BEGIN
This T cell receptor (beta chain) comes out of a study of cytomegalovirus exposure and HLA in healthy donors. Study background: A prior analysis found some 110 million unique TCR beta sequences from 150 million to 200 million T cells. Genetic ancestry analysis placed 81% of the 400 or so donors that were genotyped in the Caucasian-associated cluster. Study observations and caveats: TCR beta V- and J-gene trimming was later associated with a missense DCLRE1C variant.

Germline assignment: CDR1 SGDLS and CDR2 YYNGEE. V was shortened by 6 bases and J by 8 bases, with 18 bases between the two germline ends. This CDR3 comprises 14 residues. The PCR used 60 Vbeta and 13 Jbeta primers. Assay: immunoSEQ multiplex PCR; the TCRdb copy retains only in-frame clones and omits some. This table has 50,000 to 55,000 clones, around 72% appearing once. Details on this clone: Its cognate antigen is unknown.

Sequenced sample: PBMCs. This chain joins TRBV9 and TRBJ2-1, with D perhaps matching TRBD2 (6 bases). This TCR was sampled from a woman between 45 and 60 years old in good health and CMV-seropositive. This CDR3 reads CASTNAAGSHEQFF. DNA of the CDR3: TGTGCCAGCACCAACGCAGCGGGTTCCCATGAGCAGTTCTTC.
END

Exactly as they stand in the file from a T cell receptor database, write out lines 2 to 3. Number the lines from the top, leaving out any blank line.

Germline assignment: CDR1 SGDLS and CDR2 YYNGEE. V was shortened by 6 bases and J by 8 bases, with 18 bases between the two germline ends. This CDR3 comprises 14 residues. The PCR used 60 Vbeta and 13 Jbeta primers. Assay: immunoSEQ multiplex PCR; the TCRdb copy retains only in-frame clones and omits some. This table has 50,000 to 55,000 clones, around 72% appearing once. Details on this clone: Its cognate antigen is unknown.

Sequenced sample: PBMCs. This chain joins TRBV9 and TRBJ2-1, with D perhaps matching TRBD2 (6 bases). This TCR was sampled from a woman between 45 and 60 years old in good health and CMV-seropositive. This CDR3 reads CASTNAAGSHEQFF. DNA of the CDR3: TGTGCCAGCACCAACGCAGCGGGTTCCCATGAGCAGTTCTTC.